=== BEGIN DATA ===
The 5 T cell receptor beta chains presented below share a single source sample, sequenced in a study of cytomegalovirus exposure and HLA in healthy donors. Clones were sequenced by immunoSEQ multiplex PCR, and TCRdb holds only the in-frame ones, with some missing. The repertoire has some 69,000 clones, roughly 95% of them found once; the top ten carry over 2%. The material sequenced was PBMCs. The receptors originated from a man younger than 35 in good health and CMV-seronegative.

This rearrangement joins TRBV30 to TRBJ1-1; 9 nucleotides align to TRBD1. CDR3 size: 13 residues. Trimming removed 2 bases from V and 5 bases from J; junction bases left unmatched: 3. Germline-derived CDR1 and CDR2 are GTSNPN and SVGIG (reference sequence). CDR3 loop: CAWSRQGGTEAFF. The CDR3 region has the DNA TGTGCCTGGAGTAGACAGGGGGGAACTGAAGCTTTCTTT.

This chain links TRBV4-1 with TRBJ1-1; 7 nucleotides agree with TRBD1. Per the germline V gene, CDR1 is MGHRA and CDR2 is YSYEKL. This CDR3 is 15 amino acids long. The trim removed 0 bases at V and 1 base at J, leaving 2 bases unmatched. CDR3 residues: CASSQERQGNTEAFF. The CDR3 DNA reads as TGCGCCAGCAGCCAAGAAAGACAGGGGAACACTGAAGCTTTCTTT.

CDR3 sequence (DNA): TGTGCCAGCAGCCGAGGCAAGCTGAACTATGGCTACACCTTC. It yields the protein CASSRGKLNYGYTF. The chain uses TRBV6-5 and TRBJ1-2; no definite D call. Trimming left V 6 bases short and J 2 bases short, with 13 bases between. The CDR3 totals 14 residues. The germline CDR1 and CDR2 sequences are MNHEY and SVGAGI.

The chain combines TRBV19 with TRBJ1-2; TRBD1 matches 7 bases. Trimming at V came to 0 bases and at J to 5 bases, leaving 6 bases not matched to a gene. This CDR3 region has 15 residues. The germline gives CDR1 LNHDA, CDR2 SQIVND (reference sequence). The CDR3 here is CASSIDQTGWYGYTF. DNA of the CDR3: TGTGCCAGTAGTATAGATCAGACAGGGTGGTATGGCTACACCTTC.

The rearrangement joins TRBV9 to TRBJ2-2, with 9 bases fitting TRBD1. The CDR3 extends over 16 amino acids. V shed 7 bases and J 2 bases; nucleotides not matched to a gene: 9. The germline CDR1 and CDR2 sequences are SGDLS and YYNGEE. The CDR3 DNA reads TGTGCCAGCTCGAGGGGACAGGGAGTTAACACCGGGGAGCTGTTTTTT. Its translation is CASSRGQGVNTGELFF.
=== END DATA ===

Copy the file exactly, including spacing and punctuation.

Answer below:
The 5 T cell receptor beta chains presented below share a single source sample, sequenced in a study of cytomegalovirus exposure and HLA in healthy donors. Clones were sequenced by immunoSEQ multiplex PCR, and TCRdb holds only the in-frame ones, with some missing. The repertoire has some 69,000 clones, roughly 95% of them found once; the top ten carry over 2%. The material sequenced was PBMCs. The receptors originated from a man younger than 35 in good health and CMV-seronegative.

This rearrangement joins TRBV30 to TRBJ1-1; 9 nucleotides align to TRBD1. CDR3 size: 13 residues. Trimming removed 2 bases from V and 5 bases from J; junction bases left unmatched: 3. Germline-derived CDR1 and CDR2 are GTSNPN and SVGIG (reference sequence). CDR3 loop: CAWSRQGGTEAFF. The CDR3 region has the DNA TGTGCCTGGAGTAGACAGGGGGGAACTGAAGCTTTCTTT.

This chain links TRBV4-1 with TRBJ1-1; 7 nucleotides agree with TRBD1. Per the germline V gene, CDR1 is MGHRA and CDR2 is YSYEKL. This CDR3 is 15 amino acids long. The trim removed 0 bases at V and 1 base at J, leaving 2 bases unmatched. CDR3 residues: CASSQERQGNTEAFF. The CDR3 DNA reads as TGCGCCAGCAGCCAAGAAAGACAGGGGAACACTGAAGCTTTCTTT.

CDR3 sequence (DNA): TGTGCCAGCAGCCGAGGCAAGCTGAACTATGGCTACACCTTC. It yields the protein CASSRGKLNYGYTF. The chain uses TRBV6-5 and TRBJ1-2; no definite D call. Trimming left V 6 bases short and J 2 bases short, with 13 bases between. The CDR3 totals 14 residues. The germline CDR1 and CDR2 sequences are MNHEY and SVGAGI.

The chain combines TRBV19 with TRBJ1-2; TRBD1 matches 7 bases. Trimming at V came to 0 bases and at J to 5 bases, leaving 6 bases not matched to a gene. This CDR3 region has 15 residues. The germline gives CDR1 LNHDA, CDR2 SQIVND (reference sequence). The CDR3 here is CASSIDQTGWYGYTF. DNA of the CDR3: TGTGCCAGTAGTATAGATCAGACAGGGTGGTATGGCTACACCTTC.

The rearrangement joins TRBV9 to TRBJ2-2, with 9 bases fitting TRBD1. The CDR3 extends over 16 amino acids. V shed 7 bases and J 2 bases; nucleotides not matched to a gene: 9. The germline CDR1 and CDR2 sequences are SGDLS and YYNGEE. The CDR3 DNA reads TGTGCCAGCTCGAGGGGACAGGGAGTTAACACCGGGGAGCTGTTTTTT. Its translation is CASSRGQGVNTGELFF.